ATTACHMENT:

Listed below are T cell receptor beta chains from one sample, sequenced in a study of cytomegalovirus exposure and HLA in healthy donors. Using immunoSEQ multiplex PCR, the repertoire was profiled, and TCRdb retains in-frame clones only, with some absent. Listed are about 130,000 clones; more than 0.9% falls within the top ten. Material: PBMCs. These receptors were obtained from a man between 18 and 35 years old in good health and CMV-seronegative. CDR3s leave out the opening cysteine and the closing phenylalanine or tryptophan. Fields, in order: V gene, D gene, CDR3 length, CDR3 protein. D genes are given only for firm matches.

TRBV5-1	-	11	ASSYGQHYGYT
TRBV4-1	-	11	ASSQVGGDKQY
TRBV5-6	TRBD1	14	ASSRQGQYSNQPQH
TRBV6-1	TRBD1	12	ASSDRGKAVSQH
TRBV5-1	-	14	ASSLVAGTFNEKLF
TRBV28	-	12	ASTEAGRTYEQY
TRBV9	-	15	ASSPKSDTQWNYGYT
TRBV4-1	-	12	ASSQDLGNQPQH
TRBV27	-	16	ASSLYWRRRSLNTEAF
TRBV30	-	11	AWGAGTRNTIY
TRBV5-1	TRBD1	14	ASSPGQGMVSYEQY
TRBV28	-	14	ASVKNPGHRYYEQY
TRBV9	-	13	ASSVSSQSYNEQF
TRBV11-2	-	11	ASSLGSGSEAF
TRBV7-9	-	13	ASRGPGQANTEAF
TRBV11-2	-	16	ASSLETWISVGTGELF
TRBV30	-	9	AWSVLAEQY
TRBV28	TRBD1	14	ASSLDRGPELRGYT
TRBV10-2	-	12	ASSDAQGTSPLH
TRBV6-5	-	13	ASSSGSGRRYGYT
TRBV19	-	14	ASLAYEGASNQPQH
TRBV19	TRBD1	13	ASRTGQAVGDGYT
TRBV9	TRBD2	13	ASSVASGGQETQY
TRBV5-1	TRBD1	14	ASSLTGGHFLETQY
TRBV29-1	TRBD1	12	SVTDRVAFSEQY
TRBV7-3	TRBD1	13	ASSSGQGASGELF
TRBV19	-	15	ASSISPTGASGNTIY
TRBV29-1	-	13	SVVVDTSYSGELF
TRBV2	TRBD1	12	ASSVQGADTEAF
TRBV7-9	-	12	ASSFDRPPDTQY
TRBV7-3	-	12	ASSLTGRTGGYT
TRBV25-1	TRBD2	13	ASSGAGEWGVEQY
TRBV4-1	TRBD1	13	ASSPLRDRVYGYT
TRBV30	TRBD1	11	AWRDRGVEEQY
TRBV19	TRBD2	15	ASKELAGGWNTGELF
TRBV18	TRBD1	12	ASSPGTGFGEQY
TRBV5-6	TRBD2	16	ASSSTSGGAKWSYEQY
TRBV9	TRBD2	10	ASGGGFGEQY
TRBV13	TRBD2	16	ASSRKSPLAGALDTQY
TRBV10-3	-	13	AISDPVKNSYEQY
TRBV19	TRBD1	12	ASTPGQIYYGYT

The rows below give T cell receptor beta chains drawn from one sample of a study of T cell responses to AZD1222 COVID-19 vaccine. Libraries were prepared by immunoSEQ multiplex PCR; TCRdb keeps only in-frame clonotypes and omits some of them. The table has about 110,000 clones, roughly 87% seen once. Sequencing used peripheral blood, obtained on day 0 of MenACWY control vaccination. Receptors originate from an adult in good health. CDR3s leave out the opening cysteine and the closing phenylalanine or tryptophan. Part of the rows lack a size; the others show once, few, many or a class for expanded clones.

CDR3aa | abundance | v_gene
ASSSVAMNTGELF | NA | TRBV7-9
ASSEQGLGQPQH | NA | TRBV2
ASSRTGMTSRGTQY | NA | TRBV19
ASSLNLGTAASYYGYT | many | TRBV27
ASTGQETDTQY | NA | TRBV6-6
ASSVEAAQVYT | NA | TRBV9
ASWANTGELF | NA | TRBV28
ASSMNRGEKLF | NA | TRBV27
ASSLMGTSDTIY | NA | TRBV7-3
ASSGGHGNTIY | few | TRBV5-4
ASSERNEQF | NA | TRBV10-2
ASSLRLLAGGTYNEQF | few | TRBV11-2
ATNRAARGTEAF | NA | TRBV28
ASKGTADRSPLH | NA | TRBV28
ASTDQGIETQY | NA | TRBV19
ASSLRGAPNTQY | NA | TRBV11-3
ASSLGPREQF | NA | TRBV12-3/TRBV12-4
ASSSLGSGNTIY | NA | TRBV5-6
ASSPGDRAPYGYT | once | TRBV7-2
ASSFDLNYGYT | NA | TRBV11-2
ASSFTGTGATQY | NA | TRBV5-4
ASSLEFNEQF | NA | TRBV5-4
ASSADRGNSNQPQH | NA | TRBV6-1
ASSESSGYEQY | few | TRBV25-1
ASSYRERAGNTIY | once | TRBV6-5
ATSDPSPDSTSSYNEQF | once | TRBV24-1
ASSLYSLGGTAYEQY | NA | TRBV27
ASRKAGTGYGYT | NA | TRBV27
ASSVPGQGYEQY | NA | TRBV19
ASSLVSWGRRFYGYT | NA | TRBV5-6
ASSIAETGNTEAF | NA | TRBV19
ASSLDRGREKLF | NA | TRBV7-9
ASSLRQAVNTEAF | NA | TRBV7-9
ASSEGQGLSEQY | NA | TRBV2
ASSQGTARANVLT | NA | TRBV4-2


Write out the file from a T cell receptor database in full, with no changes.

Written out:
Listed below are T cell receptor beta chains from one sample, sequenced in a study of cytomegalovirus exposure and HLA in healthy donors. Using immunoSEQ multiplex PCR, the repertoire was profiled, and TCRdb retains in-frame clones only, with some absent. Listed are about 130,000 clones; more than 0.9% falls within the top ten. Material: PBMCs. These receptors were obtained from a man between 18 and 35 years old in good health and CMV-seronegative. CDR3s leave out the opening cysteine and the closing phenylalanine or tryptophan. Fields, in order: V gene, D gene, CDR3 length, CDR3 protein. D genes are given only for firm matches.

TRBV5-1	-	11	ASSYGQHYGYT
TRBV4-1	-	11	ASSQVGGDKQY
TRBV5-6	TRBD1	14	ASSRQGQYSNQPQH
TRBV6-1	TRBD1	12	ASSDRGKAVSQH
TRBV5-1	-	14	ASSLVAGTFNEKLF
TRBV28	-	12	ASTEAGRTYEQY
TRBV9	-	15	ASSPKSDTQWNYGYT
TRBV4-1	-	12	ASSQDLGNQPQH
TRBV27	-	16	ASSLYWRRRSLNTEAF
TRBV30	-	11	AWGAGTRNTIY
TRBV5-1	TRBD1	14	ASSPGQGMVSYEQY
TRBV28	-	14	ASVKNPGHRYYEQY
TRBV9	-	13	ASSVSSQSYNEQF
TRBV11-2	-	11	ASSLGSGSEAF
TRBV7-9	-	13	ASRGPGQANTEAF
TRBV11-2	-	16	ASSLETWISVGTGELF
TRBV30	-	9	AWSVLAEQY
TRBV28	TRBD1	14	ASSLDRGPELRGYT
TRBV10-2	-	12	ASSDAQGTSPLH
TRBV6-5	-	13	ASSSGSGRRYGYT
TRBV19	-	14	ASLAYEGASNQPQH
TRBV19	TRBD1	13	ASRTGQAVGDGYT
TRBV9	TRBD2	13	ASSVASGGQETQY
TRBV5-1	TRBD1	14	ASSLTGGHFLETQY
TRBV29-1	TRBD1	12	SVTDRVAFSEQY
TRBV7-3	TRBD1	13	ASSSGQGASGELF
TRBV19	-	15	ASSISPTGASGNTIY
TRBV29-1	-	13	SVVVDTSYSGELF
TRBV2	TRBD1	12	ASSVQGADTEAF
TRBV7-9	-	12	ASSFDRPPDTQY
TRBV7-3	-	12	ASSLTGRTGGYT
TRBV25-1	TRBD2	13	ASSGAGEWGVEQY
TRBV4-1	TRBD1	13	ASSPLRDRVYGYT
TRBV30	TRBD1	11	AWRDRGVEEQY
TRBV19	TRBD2	15	ASKELAGGWNTGELF
TRBV18	TRBD1	12	ASSPGTGFGEQY
TRBV5-6	TRBD2	16	ASSSTSGGAKWSYEQY
TRBV9	TRBD2	10	ASGGGFGEQY
TRBV13	TRBD2	16	ASSRKSPLAGALDTQY
TRBV10-3	-	13	AISDPVKNSYEQY
TRBV19	TRBD1	12	ASTPGQIYYGYT

The rows below give T cell receptor beta chains drawn from one sample of a study of T cell responses to AZD1222 COVID-19 vaccine. Libraries were prepared by immunoSEQ multiplex PCR; TCRdb keeps only in-frame clonotypes and omits some of them. The table has about 110,000 clones, roughly 87% seen once. Sequencing used peripheral blood, obtained on day 0 of MenACWY control vaccination. Receptors originate from an adult in good health. CDR3s leave out the opening cysteine and the closing phenylalanine or tryptophan. Part of the rows lack a size; the others show once, few, many or a class for expanded clones.

CDR3aa | abundance | v_gene
ASSSVAMNTGELF | NA | TRBV7-9
ASSEQGLGQPQH | NA | TRBV2
ASSRTGMTSRGTQY | NA | TRBV19
ASSLNLGTAASYYGYT | many | TRBV27
ASTGQETDTQY | NA | TRBV6-6
ASSVEAAQVYT | NA | TRBV9
ASWANTGELF | NA | TRBV28
ASSMNRGEKLF | NA | TRBV27
ASSLMGTSDTIY | NA | TRBV7-3
ASSGGHGNTIY | few | TRBV5-4
ASSERNEQF | NA | TRBV10-2
ASSLRLLAGGTYNEQF | few | TRBV11-2
ATNRAARGTEAF | NA | TRBV28
ASKGTADRSPLH | NA | TRBV28
ASTDQGIETQY | NA | TRBV19
ASSLRGAPNTQY | NA | TRBV11-3
ASSLGPREQF | NA | TRBV12-3/TRBV12-4
ASSSLGSGNTIY | NA | TRBV5-6
ASSPGDRAPYGYT | once | TRBV7-2
ASSFDLNYGYT | NA | TRBV11-2
ASSFTGTGATQY | NA | TRBV5-4
ASSLEFNEQF | NA | TRBV5-4
ASSADRGNSNQPQH | NA | TRBV6-1
ASSESSGYEQY | few | TRBV25-1
ASSYRERAGNTIY | once | TRBV6-5
ATSDPSPDSTSSYNEQF | once | TRBV24-1
ASSLYSLGGTAYEQY | NA | TRBV27
ASRKAGTGYGYT | NA | TRBV27
ASSVPGQGYEQY | NA | TRBV19
ASSLVSWGRRFYGYT | NA | TRBV5-6
ASSIAETGNTEAF | NA | TRBV19
ASSLDRGREKLF | NA | TRBV7-9
ASSLRQAVNTEAF | NA | TRBV7-9
ASSEGQGLSEQY | NA | TRBV2
ASSQGTARANVLT | NA | TRBV4-2